Return of the Soldier, Commentary on the Rebecca West Novel


Posted on 8th June 2008 by Gordon Johnson in Uncategorized

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Editor’s Note: I owe my discovery of the issues with respect to Shell Shock in the World War I literature to a good friend, Kara Harton. Kara wrote the following paper while attending Yale.

Shell Shock in Rebecca West’s Return of the Soldier
History 255 – The Experience of War in the Twentieth Century
Professor Bruno Cabanes
7 March 2007

Kara S. Harton

Shell Shock in Rebecca West’s Return of the Soldier
Set in 1916 at the Baldry family estate outside London, Return of the Soldier is the fictional story of Chris Baldry, a veteran of The Great War, who is discharged from the military due to shell shock-induced amnesia. His only memories are expressed as flashbacks of his pre-war life. After leaving the front, Chris returns home to Kitty, Jenny, and Margaret, the most important people in his life. Kitty, Chris’s wife, is an extremely poised, genteel English woman who is perfectly content maintaining the household. During the war, she remains confident that as soon as her husband returns home, they will resume their comfortable, pre-war lifestyle. Kitty’s life seems to be dictated by her social obligations, and she cannot accept anything which intrudes upon her perfectly cultivated, socially-acceptable world. Chris’s cousin Jenny is Kitty’s companion at Baldry Court during the war. Jenny is probably the character with whom it is easiest for the reader to identify, and as the narrator of the story, Jenny has the most influence over the readers’ perception of the other characters’ actions. Her façade – that of a well-mannered English woman – is quite similar to Kitty’s, but she seems much more understanding of Chris’s difficult situation.

Kitty and Jenny become acquainted with the other major character, Margaret Grey, during the course of the novel. Margaret is Chris’s old flame and, apparently, his first love. Oddly, Chris’s amnesia seems to have erased all of his memories, with the exception of the recollections of his relationship with Margaret, which occurred many years before. Margaret is of a lower class than the Baldry family, which adds a significant amount of tension to her interaction with the Baldrys. These three women are linked by their connection to and concern for Chris, and together, they must decide how to handle his enigmatic condition and come to terms with the way that his role in their lives has changed as a result.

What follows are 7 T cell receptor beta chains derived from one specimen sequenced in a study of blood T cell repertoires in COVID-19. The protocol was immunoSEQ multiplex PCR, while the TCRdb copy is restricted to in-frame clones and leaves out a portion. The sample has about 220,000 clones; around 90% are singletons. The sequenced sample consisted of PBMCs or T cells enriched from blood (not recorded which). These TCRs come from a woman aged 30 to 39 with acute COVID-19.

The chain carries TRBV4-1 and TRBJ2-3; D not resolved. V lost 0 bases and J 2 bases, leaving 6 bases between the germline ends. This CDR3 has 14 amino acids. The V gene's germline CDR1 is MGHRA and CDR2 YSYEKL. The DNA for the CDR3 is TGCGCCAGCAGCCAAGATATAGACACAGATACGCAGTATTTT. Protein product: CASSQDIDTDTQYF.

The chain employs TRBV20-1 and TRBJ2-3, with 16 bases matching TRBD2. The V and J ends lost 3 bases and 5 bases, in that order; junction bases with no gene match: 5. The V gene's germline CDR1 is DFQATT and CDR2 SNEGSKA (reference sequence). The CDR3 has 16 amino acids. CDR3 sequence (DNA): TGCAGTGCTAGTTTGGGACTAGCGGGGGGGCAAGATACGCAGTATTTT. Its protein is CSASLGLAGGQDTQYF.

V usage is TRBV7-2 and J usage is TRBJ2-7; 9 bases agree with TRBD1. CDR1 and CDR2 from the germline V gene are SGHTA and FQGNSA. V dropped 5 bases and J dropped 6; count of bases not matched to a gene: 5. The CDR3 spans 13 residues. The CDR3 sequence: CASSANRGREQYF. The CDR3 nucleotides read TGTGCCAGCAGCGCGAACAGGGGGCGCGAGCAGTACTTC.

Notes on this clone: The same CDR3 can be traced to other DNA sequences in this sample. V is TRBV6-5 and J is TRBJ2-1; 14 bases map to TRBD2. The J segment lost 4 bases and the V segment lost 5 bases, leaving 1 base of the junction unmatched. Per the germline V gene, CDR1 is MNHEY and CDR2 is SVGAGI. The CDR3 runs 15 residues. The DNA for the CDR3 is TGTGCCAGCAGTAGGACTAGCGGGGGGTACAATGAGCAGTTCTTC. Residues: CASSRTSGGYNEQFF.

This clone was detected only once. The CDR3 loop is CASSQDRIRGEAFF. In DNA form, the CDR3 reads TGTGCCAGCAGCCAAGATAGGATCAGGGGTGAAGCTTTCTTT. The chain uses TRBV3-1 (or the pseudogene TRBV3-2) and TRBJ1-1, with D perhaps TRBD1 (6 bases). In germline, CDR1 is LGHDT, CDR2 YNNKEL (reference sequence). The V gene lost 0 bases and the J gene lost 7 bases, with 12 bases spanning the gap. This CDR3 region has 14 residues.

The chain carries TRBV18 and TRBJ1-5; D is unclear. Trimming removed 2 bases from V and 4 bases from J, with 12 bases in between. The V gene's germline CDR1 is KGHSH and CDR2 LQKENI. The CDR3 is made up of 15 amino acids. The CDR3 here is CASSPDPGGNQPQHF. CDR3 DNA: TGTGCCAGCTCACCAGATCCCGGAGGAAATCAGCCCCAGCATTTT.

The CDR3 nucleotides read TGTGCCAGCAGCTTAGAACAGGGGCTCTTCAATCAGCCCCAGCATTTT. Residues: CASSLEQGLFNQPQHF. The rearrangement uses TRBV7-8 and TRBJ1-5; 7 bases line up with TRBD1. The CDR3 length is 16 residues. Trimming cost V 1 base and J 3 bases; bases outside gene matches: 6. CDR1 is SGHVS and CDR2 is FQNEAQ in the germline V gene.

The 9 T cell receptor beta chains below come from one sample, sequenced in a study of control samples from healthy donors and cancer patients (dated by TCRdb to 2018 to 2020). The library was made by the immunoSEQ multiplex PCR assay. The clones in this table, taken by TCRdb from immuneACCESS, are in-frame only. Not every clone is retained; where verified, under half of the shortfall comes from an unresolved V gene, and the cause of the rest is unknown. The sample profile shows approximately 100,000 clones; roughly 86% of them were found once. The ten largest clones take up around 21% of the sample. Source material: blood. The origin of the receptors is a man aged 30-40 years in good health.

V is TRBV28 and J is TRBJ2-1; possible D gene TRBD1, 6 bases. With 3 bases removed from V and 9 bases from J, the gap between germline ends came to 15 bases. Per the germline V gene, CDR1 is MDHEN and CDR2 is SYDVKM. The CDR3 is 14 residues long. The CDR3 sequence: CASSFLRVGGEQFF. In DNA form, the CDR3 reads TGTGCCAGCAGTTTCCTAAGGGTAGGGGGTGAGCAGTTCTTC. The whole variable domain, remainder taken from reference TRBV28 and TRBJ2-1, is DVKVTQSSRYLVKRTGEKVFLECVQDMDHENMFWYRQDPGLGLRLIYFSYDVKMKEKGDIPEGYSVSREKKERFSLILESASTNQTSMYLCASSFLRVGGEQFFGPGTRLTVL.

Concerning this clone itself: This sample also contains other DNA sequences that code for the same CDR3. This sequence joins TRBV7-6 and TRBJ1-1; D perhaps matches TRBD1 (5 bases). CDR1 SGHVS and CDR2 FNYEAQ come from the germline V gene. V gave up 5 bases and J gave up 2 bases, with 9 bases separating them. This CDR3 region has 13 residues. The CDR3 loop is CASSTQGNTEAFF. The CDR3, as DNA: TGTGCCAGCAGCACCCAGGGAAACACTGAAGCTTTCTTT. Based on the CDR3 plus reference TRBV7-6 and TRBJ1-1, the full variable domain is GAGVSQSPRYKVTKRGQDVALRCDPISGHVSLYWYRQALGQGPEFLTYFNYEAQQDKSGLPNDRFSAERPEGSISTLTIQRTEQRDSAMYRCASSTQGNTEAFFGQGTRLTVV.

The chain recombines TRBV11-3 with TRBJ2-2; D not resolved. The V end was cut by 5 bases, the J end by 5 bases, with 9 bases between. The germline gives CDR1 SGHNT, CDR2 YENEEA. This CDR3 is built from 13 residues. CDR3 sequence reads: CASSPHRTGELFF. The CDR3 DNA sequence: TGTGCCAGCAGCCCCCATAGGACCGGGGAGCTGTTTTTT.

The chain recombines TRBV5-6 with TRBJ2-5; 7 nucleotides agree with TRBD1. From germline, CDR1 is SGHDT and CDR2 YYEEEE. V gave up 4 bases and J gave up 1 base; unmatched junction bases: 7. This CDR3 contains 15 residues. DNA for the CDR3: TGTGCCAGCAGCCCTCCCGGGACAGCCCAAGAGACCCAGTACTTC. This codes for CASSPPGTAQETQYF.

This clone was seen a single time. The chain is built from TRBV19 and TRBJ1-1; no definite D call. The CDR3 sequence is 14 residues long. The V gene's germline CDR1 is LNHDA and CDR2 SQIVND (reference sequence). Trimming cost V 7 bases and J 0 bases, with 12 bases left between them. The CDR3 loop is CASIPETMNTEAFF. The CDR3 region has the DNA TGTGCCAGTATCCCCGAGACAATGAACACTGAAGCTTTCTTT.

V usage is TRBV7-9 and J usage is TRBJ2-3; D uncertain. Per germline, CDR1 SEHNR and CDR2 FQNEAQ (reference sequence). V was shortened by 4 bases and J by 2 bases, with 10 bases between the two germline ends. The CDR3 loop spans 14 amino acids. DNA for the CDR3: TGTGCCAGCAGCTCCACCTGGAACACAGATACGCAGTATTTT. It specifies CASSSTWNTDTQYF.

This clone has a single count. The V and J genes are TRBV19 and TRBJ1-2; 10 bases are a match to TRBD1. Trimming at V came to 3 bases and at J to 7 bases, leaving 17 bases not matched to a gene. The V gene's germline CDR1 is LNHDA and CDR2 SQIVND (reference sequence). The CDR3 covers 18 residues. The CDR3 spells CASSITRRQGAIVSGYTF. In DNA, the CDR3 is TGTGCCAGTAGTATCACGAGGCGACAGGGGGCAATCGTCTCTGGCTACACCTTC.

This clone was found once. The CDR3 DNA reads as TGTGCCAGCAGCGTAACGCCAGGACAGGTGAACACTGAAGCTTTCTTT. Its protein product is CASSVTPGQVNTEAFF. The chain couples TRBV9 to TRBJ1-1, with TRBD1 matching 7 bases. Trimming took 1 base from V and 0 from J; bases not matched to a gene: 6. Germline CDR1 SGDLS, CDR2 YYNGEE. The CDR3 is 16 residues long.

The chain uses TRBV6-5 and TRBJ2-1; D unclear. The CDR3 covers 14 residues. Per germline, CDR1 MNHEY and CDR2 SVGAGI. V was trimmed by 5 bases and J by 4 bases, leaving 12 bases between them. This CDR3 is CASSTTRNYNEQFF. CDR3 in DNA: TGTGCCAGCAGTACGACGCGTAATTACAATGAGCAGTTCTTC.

Clearly, Return of the Soldier is not the typical “war novel.” There are no battles or images of warfare. In fact, the reader never sees the enemy. However, this novel still makes a provocative statement about World War One. Although the novel takes place on an English estate, far from the trenches of the Western Front, it offers a vivid portrayal of the war by illustrating one of its most important themes: the phenomenon of shell shock. West’s portrayal of shellshock in The Return of the Soldier highlights two key aspects of the condition: the medical and psychological explanations of the phenomenon, and the way that it forced British society to adjust.

The idea of shell shock is introduced in the novel before the main character actually appears. Kitty and Jenny are at Baldry Court, nostalgically reminiscing about the past, when Margaret arrives with news about Chris. She informs the women that Chris has experienced some sort of misfortune on the battlefield but is somewhat hesitant to reveal the details. When Kitty asks if he is wounded, Margaret responds with, “Yes . . . he’s wounded,” but soon corrects herself by explaining, “I don’t know how to put it, he’s not exactly wounded. A shell burst –.” “Concussion?” Kitty asks. Margaret clarifies that Chris has shell shock and is “not dangerously ill.” After her explanation, the women share an awkward silence; they are obviously uncomfortable, and it is clear that neither of them is certain of the implications of the news. (23)